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France 2023 Beer Notes

Discuss beer travel and regional information, including the best bars and places to check out around in Canada and around the world, and other chat that is not specific to Ontario.

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G.M. Gillman
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France 2023 Beer Notes

Post by G.M. Gillman »

Travelling in the South currently and this beer bar and brewery at Nice, called Beer District, is a good example of the current craft scene here, with excellent house, and other French brewery, selections. One encounters this regularly now in France. It co-exists with the older scene in the North and Paris based on biere de garde, Belgian beers and French versions, Irish pubs, etc.
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Post by G.M. Gillman »

Craft has spread through the nation including the North and Paris. Maybe 10-12 old family breweries survive in North that are bridges to craft like Jenlain whose biere de garde is spicy and malty, more English than Belgian. The later craft ales generally have either Belgian influence, or American for IPA. Pelforth Brown is from a former large regional in the North owned for decades now by Heineken..
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Post by G.M. Gillman »

IPA shown, Trois Chariots from Normandy, was great. As many today it is a kind of a mash up (sorry) between West Coast and NEIPA. A fine orchard fruits taste from the hops mixed orange, tangerine, grapefruit and lemon flavours. Light amber in colour. Unlike a few years ago IPA quality here easily rivals our own today,.

Next up is my review of bottled Urquell, about two months from packaging, similar more or less to what we get in Ontario, but which to me always tastes a notch above. We'll see this time.
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Post by Tapsucker »

It's interesting how before craft, we generally felt that the beer world had flattened out. Countless brands basically all making the same thing. Sure there were regional styles and some old world regional brewers left, mostly in Europe, but in general, we didn't expect much local when we were in a different locale. Yeah, some of those old world regional brewers also had some outposts in the new world or colonies as your blog so wonderfully explores, but basically it was same-same everywhere.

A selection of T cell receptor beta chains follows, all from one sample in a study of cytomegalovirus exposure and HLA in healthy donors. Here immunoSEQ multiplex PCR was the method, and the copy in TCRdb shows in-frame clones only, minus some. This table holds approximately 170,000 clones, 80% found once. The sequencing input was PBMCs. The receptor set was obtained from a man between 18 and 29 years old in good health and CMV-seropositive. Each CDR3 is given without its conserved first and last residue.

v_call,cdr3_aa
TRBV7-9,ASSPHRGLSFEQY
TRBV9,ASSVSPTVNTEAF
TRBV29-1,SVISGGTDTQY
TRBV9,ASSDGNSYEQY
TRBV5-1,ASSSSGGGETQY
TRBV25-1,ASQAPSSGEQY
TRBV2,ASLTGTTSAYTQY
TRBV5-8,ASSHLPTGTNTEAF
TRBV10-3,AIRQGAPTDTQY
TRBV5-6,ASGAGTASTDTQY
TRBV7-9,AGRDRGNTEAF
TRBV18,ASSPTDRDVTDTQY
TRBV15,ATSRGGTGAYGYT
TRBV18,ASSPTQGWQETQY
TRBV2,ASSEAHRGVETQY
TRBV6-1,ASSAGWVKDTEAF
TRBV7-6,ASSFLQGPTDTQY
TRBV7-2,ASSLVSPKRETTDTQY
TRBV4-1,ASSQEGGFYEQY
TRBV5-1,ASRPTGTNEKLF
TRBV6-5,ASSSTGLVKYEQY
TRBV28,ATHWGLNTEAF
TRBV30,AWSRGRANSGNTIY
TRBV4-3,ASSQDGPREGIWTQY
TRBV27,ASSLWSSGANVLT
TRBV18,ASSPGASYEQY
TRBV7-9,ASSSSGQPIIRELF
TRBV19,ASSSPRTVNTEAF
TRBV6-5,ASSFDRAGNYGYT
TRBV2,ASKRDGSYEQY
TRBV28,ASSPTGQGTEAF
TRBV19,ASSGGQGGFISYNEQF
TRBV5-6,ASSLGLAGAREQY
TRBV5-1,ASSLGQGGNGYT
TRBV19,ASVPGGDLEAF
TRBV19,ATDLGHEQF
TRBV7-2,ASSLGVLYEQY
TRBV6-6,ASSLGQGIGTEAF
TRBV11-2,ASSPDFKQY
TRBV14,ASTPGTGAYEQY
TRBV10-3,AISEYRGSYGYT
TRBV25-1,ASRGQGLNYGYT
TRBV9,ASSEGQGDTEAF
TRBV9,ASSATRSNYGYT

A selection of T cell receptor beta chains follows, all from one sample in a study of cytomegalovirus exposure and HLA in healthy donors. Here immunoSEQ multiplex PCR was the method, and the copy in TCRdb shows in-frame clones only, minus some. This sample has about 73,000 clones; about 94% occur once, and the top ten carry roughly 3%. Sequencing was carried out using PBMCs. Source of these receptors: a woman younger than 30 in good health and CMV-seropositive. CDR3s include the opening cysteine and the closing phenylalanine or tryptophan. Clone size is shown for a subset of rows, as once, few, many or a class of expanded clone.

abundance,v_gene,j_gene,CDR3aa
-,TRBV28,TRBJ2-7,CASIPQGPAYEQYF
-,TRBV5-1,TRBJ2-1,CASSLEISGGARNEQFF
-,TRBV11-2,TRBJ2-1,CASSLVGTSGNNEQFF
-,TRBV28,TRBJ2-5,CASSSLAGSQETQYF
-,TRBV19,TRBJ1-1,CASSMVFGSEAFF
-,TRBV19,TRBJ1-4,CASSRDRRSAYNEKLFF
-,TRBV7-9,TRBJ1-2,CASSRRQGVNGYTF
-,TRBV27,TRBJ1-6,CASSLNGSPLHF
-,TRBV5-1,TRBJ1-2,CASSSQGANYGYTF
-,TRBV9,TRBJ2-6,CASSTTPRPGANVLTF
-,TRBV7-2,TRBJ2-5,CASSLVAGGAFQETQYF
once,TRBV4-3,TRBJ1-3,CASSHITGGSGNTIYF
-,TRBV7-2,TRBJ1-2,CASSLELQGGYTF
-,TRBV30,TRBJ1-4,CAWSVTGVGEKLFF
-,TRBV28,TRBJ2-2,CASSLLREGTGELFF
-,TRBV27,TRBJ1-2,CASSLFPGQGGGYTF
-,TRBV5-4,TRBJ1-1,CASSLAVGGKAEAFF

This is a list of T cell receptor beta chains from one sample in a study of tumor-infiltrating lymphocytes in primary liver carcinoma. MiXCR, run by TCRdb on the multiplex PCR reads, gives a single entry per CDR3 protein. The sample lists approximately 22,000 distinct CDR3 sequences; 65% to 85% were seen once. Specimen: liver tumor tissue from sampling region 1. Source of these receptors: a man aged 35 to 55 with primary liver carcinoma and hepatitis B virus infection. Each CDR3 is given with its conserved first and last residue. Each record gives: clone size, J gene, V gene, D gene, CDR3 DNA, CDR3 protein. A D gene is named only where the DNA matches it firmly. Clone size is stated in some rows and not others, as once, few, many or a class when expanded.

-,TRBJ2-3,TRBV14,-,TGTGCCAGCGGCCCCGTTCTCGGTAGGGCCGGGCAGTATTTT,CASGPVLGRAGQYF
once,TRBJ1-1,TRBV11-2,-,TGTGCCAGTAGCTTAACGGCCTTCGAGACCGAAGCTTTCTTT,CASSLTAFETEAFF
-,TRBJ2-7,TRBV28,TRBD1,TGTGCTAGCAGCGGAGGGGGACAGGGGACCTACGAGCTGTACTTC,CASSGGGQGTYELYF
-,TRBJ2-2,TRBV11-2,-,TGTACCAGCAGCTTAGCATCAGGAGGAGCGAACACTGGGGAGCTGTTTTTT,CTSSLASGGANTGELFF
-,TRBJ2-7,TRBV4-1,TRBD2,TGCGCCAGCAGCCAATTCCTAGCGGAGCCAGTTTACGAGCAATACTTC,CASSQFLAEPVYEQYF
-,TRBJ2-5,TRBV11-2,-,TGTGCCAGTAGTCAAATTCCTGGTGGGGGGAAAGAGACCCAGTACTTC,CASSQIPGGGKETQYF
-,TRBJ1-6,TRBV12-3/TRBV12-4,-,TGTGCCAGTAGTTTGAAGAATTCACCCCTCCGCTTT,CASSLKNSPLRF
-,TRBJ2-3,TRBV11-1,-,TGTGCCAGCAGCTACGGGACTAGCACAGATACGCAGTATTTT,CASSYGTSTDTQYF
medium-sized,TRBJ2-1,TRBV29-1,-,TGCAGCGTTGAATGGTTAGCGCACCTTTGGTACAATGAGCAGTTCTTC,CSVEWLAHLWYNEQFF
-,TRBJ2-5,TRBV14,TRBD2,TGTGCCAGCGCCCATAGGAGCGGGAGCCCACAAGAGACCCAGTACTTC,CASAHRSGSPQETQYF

Then came craft and a rediscovery of regional styles and inventions of new ones. I didn't go to a bar in France to get a locally brewed west coast IPA, though I guess some went to a bar in North America to get a locally brewed Irish stout, but in general, beer became place based again. It actually made travel extra fun.

Somehow, I'm disappointed to read that you can get an IPA brewed in France with quality "easily rivals our own today". Perhaps you meant to indicate that the quality is as good, but the beer itself is uniquely French in some way, not just a clone?
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Fans are cash cows.
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Post by G.M. Gillman »

I meant it is as good - this sample especially was often better - compared to our IPA norm but not especially local French in any way. But for me that's okay, part of craft beer world wide today is working with established styles like IPA, Imperial Stout, Berliner Weisse, etc so when I find a particularly good one anywhere I enjoy that.

But some craft brewers here make a point to use local ingredients, or do foraging, e.g. some beers here (Nice area) use a local chick pea grain in the beer.

Some beer even from older brewers advertises say all malt or hops from a part of France, often the North or Alsace, I'll give an example later.

So you find all that too, plus the surviving bieres de garde although these are reduced in number now, saison and Abbeys seem much more popular, at least relative to the number of beers out there.

My approach, hence my interest in the Urquell sold here, is to find an especially good example of any style. More soon, and thanks for the comments on the blog.
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Post by G.M. Gillman »

House brand of a supermarket chain, U. From "BL Alsace", which is Brasserie Licorne, earlier Saverne, an old regional in eastern France. Owned for some years now by a regional German group.